2) Invest in a portable charger 

Whether you’re snapping photos of your friends, filming your favourite sets or trying to regroup, it’s likely you’ll be using your phone a lot. Unfortunately, tents don’t have power sockets and despite most festivals having multiple charging tents, it’s unlikely you’ll want to queue. Investing in a portable charger is a great way to keep your phones’ battery topped up over the course of the weekend.  

If you’ve found yourself separated from your group, Fran recommends trying to avoid calling them over the phone as your friends won’t be able to hear you over the loud music. Another hack is to message rather than using Whatsapp as there are plenty of WiFi dead spots at festivals. 

As a backup, you should always arrange a ‘lost’ meeting spot for your group to reunite should anyone go astray and be unable to contact you. 

3) Wet wipes 

Four days in a field, with minimal access to showers and running water may sound like your worst nightmare, however everyone is in the same boat. Biodegradable wet wipes will become your best friend, helping you freshen up in the mornings and can help save you in some sticky portaloos. 

4) Reusable water bottle

Staying hydrated is an integral part of any festival experience. It helps you to fend off them deadly hangovers and minimises the risk of sun stroke.

Many festivals have water taps positioned around the site meaning you can fill up throughout the day and especially before bed at night. This will also save you from having to fork out on expensive water at food stands and bars. 

5) Be strategic with where you pitch your tent 

You’ve managed the walk from the car to the campsite, but are now faced with the challenge of where to set up camp. If you get on site early, you’re guaranteed to find a decent spot to pitch your tent and set up your folding chair. No matter where you are though it’s best to avoid the bottom of any hills.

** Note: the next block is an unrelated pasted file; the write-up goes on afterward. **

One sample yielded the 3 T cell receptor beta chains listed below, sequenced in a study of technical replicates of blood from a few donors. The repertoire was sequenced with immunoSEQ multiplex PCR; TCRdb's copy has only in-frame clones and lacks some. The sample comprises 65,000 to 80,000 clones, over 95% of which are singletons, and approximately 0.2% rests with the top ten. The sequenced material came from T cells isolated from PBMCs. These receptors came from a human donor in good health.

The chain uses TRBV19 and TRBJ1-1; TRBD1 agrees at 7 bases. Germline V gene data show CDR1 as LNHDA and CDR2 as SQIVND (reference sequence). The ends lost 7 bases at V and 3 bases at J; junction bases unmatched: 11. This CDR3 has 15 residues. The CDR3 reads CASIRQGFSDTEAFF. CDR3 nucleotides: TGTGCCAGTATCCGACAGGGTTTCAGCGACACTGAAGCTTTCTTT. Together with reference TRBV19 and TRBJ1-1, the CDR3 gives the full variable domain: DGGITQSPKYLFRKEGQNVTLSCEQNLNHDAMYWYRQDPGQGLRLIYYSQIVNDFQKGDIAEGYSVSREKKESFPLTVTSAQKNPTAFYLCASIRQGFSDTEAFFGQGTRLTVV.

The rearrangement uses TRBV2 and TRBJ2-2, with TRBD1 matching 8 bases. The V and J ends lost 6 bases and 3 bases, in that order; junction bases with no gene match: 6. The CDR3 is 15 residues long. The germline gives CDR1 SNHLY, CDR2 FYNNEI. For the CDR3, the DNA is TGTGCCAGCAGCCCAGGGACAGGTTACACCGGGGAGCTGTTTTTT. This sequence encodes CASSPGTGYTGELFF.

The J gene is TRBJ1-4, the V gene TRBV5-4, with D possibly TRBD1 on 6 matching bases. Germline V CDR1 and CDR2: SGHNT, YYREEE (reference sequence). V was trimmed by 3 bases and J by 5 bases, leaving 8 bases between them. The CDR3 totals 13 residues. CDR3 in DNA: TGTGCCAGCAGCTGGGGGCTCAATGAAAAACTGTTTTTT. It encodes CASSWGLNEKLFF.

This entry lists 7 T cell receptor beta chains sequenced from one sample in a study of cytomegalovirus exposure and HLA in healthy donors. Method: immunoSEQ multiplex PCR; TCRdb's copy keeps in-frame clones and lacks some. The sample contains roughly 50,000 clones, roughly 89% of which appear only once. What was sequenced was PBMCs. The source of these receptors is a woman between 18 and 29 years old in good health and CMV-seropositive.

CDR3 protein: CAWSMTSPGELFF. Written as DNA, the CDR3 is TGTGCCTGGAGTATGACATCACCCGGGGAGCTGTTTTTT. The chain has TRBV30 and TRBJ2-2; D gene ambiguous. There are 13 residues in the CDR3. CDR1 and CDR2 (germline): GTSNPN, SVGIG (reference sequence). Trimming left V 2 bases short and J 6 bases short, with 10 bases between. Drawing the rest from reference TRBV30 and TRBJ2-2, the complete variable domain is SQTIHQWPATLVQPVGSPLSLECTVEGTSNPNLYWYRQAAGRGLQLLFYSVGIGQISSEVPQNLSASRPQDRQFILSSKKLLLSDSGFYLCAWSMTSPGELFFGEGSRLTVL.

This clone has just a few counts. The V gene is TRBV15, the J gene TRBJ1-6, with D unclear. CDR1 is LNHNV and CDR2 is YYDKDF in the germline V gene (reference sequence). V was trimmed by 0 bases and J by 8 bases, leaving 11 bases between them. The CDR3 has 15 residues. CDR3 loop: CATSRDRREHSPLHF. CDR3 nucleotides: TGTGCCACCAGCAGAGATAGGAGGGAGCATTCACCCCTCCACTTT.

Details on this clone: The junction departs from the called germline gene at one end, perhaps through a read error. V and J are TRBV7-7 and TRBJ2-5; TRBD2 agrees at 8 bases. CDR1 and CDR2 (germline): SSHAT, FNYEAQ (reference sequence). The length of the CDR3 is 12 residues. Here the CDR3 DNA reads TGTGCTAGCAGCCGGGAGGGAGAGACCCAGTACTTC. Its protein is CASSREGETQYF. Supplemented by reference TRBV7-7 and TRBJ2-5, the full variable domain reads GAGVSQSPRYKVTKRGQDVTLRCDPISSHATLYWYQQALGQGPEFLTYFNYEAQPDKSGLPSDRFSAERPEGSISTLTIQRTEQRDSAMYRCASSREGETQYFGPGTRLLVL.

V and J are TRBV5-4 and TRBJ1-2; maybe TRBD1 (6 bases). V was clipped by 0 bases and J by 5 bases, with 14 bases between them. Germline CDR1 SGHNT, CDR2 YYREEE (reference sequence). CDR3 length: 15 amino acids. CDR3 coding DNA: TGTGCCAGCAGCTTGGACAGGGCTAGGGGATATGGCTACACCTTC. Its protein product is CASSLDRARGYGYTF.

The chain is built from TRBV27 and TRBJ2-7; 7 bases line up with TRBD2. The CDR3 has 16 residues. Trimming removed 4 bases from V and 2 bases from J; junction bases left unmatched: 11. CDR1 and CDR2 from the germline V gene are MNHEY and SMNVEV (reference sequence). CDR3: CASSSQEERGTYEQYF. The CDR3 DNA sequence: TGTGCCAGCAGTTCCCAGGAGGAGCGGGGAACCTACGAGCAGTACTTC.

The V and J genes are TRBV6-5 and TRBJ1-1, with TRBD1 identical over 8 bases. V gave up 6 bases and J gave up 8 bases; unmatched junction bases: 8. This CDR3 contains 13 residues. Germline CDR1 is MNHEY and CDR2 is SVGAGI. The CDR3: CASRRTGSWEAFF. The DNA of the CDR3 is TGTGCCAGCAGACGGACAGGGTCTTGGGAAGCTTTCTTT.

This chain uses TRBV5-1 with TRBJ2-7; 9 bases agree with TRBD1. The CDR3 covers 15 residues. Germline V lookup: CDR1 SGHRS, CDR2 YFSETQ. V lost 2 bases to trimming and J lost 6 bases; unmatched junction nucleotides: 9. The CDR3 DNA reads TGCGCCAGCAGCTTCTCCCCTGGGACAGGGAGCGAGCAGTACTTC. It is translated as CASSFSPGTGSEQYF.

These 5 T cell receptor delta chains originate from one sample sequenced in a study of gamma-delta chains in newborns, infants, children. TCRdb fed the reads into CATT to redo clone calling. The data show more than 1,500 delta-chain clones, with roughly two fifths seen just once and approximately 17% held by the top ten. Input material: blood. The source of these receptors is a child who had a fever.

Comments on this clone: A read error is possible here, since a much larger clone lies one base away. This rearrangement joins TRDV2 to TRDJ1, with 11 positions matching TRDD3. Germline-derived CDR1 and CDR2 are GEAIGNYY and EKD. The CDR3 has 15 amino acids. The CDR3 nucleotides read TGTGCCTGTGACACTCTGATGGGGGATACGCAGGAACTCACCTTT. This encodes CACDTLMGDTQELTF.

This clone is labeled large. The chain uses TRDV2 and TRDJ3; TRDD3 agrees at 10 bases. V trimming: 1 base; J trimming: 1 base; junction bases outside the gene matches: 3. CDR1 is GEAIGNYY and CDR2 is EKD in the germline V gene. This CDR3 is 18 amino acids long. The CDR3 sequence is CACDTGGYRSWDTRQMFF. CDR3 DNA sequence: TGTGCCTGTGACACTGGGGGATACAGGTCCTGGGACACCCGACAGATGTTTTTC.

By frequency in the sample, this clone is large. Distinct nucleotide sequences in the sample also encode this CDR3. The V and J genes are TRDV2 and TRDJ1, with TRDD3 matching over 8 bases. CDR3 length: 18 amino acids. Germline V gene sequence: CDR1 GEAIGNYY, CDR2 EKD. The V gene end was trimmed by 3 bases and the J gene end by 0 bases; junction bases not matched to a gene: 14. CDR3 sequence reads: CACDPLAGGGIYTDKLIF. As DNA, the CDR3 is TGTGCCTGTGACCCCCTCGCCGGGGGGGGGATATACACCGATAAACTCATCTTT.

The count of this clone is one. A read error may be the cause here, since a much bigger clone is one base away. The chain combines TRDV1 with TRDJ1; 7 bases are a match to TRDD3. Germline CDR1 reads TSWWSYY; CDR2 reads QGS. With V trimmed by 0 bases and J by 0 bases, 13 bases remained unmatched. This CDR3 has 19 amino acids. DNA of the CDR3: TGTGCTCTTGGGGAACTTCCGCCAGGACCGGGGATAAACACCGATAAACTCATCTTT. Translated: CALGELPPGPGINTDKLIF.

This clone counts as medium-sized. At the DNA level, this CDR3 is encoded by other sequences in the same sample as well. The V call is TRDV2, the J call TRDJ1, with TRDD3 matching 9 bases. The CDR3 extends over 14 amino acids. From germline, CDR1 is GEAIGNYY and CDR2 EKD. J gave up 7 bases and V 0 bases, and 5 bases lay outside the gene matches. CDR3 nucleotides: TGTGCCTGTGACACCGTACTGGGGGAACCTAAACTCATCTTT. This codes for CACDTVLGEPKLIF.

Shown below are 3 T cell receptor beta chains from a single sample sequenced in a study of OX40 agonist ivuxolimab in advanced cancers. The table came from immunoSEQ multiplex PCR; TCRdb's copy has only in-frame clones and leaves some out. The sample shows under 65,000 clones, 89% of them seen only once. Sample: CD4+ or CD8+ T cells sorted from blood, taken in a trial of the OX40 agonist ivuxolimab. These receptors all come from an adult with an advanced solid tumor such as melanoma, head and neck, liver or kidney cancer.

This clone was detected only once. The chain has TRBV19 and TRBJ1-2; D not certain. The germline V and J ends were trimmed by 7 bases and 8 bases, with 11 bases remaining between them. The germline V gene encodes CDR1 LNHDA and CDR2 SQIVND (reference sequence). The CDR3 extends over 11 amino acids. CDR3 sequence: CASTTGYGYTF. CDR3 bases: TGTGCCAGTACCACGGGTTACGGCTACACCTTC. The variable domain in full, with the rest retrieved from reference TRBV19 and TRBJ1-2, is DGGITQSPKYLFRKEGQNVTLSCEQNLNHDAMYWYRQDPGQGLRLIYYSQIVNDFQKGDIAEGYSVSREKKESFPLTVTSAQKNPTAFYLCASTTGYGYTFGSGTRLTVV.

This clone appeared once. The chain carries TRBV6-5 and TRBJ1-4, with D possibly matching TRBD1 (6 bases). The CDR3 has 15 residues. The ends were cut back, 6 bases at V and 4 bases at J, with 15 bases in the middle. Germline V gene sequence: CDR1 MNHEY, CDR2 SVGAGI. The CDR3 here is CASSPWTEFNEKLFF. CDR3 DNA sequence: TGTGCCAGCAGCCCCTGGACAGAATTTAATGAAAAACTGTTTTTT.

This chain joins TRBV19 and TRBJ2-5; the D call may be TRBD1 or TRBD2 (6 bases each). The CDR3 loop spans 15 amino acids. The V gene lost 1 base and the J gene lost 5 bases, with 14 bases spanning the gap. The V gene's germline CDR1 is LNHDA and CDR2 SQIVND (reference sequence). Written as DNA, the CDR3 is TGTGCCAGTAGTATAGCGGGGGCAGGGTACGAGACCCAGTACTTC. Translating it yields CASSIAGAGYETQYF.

If there’s any heavy rainfall then the bottom of hills and any super flat land is likely to flood, putting your tent and belongings at risk of a soaking. Also it’s best to stay clear of walkways to avoid any potential damage to your tent and make sure you don’t pitch downwind of the toilets – but don’t camp too far away from them either in case of an emergency. 

Lastly, find a landmark or pack a flag to help you remember where you’ve pitched your tent and its relation to the festival site. Go for something that will be familiar to you, no matter what state you’re in! 

6) Festival packing dos and don’ts 

Knowing what to pack is no easy task, especially when you have to consider bringing a tent, gazebo and bedding. 

Fran recommends you pack an extra couple of outfits in case the weather turns typically British or if you accidentally fall over in the mud. 

She also suggests taking another pair of shoes just in case they somehow get soaking wet. Wellies or walking boots are ideal! 

Although you don’t want to pack your bag full of food, snacks such as breakfast bars and crisps are great because they can be stored at any temperature. There’s usually a wide variety of cuisines to try onsite and cooking at festivals with limited equipment can be time-consuming meaning there’s less time to watch your favourite acts.

A festival gazebo is also a great addition to your kit, especially if you’re going in a group. Stretch tents offer shelter from the elements and a communal space to hang out between acts.